October 21, 2007


Posted in Independent Study at 7: 12 pm by MK

After meeting with my professor to discuss the progress of my independent study, we’re realizing that my current reading list and focus might need to be adjusted slightly.  I’ve been reading a lot of composition theory focusing on second-language learning and writing.  While some of this is obviously relevant, it seems that my project has really taken on more of an anthropological/sociological study.  In light of this realization, I’m going to read more books like Fadiman’s.  I want to understand what it means to be both participant and observer of a group.

So perhaps the bigger question is why?  As I think about my goals for this study, and my interaction with A. and K. and their children, I realize that this is much bigger than a class in my graduate program.  I can’t simply separate my interactions with the family as simply a “project,” and when the semester is over I’m not walking away.  But at the same time how do I balance my personal investment with that of my research investment.  What is at stake for both?

Bottom line, I’m already personally invested.  So my goals for research I think begin to heighten my personal investment.
I believe that by telling A. and K.’s story, I can put a real name and face to the thousands of refugee families crossing U.S. borders each year.  In many ways, A. and K. and the hundreds of other Burmese families living in my community are invisible.  Without the ability to speak English and become active participants in their city, they fade to the background.  And yet their desire to be part of it all is fierce.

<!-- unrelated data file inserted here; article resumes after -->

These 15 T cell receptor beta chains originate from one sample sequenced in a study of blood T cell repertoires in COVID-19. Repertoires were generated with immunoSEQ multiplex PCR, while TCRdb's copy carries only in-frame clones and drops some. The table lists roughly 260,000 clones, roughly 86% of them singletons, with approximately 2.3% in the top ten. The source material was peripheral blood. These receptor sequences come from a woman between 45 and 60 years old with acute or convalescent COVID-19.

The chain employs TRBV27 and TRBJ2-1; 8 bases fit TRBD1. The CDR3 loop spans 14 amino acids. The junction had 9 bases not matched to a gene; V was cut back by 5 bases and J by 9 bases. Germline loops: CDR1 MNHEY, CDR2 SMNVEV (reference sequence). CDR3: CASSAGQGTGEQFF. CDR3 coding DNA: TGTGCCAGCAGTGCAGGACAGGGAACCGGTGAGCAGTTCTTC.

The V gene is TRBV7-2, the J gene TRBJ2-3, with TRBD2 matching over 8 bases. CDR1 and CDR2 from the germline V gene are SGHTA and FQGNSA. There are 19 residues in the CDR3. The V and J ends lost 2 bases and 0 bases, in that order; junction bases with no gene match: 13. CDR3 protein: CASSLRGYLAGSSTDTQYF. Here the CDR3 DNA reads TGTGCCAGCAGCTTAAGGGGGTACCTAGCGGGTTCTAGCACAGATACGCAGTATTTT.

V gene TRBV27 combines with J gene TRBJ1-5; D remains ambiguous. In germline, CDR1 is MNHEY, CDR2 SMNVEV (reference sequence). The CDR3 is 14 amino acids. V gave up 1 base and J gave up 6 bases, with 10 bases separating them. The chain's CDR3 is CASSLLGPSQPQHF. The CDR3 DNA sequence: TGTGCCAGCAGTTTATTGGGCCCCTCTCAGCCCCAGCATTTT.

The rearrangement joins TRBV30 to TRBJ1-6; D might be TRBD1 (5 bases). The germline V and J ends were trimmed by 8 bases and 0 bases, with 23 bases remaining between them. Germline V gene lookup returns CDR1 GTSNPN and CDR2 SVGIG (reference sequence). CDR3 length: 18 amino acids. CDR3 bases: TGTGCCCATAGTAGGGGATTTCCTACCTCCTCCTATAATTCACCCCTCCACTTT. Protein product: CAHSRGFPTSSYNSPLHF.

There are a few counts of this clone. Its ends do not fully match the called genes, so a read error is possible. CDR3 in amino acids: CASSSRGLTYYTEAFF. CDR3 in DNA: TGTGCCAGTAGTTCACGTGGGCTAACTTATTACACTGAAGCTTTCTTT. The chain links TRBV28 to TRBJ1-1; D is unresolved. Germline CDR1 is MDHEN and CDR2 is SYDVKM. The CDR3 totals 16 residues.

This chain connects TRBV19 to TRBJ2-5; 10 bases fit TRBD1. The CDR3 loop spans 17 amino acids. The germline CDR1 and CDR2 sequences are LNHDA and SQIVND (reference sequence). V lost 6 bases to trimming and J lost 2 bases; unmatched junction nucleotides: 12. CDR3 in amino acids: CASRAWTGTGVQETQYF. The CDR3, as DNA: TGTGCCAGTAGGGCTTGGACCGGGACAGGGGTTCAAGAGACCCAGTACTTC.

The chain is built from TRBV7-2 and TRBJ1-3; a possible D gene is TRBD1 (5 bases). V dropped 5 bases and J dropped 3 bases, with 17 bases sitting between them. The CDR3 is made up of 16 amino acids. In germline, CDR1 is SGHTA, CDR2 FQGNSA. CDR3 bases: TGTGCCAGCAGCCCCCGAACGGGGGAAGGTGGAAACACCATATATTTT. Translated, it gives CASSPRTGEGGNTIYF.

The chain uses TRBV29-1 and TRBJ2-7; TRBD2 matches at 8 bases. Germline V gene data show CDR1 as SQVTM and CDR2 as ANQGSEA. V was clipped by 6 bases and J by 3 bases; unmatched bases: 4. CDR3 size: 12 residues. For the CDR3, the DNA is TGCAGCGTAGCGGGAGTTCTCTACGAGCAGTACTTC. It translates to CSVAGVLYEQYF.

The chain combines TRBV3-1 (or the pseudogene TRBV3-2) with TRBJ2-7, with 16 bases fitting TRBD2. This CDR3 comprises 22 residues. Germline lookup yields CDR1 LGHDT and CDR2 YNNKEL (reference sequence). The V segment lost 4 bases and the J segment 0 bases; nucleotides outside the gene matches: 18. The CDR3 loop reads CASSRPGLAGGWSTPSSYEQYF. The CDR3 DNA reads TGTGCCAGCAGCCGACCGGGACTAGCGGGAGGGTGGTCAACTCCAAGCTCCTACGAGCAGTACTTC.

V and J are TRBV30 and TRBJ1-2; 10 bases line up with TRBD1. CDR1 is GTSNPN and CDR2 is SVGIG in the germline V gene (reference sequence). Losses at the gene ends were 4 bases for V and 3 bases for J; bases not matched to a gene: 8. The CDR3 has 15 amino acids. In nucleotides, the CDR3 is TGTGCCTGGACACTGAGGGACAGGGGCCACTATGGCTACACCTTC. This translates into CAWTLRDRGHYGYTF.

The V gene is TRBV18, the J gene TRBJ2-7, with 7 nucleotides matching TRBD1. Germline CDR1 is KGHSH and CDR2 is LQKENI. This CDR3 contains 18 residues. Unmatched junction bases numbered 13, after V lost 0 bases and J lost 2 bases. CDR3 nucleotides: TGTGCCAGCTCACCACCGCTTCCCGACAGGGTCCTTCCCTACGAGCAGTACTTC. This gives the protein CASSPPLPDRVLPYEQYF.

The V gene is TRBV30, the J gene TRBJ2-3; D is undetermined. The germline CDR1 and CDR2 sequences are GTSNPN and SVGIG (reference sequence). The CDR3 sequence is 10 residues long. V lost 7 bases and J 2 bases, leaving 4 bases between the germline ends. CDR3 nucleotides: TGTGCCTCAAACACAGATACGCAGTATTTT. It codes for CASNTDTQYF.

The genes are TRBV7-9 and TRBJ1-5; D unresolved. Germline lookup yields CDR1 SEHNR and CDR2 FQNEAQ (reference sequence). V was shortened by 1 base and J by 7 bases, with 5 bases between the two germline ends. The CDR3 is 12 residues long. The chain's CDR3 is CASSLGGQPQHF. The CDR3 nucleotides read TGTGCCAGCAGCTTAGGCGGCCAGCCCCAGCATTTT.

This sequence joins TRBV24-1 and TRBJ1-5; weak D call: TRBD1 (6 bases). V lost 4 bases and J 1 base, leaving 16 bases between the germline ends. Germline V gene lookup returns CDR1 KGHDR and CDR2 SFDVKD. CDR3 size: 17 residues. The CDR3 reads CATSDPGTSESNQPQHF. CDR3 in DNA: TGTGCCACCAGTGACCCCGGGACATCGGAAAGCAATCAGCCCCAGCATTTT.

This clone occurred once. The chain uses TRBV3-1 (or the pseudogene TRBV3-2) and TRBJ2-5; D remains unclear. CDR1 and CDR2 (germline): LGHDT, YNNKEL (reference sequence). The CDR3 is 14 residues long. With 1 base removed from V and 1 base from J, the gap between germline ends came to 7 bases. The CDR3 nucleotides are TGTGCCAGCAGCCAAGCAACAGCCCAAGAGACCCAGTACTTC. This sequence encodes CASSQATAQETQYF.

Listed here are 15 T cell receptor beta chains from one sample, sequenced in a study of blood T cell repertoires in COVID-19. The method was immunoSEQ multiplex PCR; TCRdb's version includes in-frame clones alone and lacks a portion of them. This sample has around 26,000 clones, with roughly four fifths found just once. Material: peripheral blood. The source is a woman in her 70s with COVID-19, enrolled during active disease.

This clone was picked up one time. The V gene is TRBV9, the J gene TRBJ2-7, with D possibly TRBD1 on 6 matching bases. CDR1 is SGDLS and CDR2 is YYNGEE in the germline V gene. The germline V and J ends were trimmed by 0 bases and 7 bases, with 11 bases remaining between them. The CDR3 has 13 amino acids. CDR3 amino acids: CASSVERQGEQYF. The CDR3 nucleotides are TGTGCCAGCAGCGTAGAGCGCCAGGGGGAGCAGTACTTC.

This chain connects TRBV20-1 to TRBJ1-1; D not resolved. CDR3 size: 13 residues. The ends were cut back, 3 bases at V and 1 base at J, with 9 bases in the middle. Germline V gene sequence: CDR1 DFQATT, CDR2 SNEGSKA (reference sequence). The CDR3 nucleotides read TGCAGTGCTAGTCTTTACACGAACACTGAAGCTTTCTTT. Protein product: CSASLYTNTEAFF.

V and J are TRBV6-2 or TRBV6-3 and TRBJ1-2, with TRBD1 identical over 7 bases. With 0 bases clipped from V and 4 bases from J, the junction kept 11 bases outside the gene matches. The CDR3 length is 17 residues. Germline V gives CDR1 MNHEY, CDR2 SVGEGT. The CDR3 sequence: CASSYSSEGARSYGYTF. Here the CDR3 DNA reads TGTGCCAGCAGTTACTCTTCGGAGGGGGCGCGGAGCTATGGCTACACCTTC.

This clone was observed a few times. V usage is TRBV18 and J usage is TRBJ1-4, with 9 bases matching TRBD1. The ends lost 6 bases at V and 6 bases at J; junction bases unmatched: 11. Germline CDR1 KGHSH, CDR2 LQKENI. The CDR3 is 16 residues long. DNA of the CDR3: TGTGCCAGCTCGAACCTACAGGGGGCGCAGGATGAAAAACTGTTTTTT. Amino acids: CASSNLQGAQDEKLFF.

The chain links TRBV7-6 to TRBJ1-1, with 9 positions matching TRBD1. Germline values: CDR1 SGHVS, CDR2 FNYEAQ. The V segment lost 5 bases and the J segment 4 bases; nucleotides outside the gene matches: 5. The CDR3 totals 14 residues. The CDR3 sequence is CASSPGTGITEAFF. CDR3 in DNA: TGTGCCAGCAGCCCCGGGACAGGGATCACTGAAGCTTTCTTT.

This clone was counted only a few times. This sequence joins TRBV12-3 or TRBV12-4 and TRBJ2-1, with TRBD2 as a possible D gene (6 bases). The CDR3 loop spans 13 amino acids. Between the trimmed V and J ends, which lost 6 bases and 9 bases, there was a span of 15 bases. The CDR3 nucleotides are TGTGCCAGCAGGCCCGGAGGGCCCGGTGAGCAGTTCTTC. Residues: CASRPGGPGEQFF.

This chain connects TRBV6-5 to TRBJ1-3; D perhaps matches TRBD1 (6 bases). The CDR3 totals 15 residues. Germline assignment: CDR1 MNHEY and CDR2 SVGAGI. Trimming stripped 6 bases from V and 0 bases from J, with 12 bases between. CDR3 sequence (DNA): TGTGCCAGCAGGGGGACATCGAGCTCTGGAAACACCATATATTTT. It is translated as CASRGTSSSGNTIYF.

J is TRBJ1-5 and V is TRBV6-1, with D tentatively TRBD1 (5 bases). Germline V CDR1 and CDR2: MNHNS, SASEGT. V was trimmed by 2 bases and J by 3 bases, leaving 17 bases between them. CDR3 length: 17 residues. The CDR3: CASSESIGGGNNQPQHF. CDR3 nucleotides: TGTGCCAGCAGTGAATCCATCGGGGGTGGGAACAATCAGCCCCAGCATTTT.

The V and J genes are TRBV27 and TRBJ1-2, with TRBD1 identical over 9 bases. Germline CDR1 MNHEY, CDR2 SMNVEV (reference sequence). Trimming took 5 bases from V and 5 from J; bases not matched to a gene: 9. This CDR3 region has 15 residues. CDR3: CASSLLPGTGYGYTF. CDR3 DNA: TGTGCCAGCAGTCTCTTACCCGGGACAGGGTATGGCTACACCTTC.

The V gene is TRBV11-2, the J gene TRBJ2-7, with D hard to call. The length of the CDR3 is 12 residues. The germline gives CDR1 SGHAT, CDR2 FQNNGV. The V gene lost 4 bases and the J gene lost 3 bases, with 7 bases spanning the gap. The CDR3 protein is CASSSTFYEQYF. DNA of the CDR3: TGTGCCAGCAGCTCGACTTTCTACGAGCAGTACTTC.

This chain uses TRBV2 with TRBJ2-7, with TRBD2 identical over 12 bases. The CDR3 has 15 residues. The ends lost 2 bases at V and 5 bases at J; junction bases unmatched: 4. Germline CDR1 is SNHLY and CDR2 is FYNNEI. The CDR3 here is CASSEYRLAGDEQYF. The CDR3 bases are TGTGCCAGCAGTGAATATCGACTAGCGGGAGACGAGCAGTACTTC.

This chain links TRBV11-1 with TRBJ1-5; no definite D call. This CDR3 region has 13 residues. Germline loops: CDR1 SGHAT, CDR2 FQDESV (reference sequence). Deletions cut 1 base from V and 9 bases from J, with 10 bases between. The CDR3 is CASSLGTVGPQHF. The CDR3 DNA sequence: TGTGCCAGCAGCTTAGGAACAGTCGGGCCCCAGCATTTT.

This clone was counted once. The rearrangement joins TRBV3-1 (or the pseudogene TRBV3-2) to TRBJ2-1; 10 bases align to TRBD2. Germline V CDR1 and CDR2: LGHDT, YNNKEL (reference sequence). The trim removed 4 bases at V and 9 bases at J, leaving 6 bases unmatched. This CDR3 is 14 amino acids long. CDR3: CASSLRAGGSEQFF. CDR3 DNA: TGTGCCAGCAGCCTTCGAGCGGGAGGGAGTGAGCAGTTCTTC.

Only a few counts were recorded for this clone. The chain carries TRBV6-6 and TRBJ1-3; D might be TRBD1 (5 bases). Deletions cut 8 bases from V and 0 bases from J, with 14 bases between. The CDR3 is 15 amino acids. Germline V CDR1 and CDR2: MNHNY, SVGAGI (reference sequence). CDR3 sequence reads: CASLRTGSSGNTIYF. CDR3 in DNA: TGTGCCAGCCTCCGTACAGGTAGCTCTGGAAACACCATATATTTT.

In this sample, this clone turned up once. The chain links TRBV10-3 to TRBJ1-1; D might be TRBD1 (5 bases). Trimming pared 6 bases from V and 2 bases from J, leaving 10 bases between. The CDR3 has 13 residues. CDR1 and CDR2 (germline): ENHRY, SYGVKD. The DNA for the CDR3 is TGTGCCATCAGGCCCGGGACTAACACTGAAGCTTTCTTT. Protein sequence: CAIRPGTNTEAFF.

At this point I fill the role of both observer and advocate, and for now that feels right.


September 7, 2007

Theory & Practice of Second-Language Writing

Posted in Independent Study at 12: 15 pm by MK

I have finalized the content of my independent study, Theory and Practice of Second-Language Writing, and I’m psyched to officially begin.  So what will this all entail? See below for a description…

Course Content:

Through a reading list and research project, I will examine how the construction of second-language identity affects writers and ultimately writing pedagogy.  What are our community and institutional expectations for second-language learners?  How do we teach adult learners when they are no longer in a school system?  What are the literacy needs of adult learners?  For adults, writing a school term paper is not a needed skill; however, paying a phone bill or writing a check to the power company is necessary.  How, therefore, do we decide where literacy lessons should begin?  What have composition scholars discovered in writing and researching about these topics?  This study will focus on not just the construction of a writer’s second-language identity, but how that construction affects the way in which educators teach English as a second language. 

It will also be important to study how second-language identity is created.  Is second-language identity created by the student or the student’s outside community?  How do immigrants or refugees cope with the loss of professional identity when they move into a new country, culture, and language?  Ultimately, how second language identities evolve impacts the ways in which students learn.  This course will study what current theorists are writing and saying about these issues.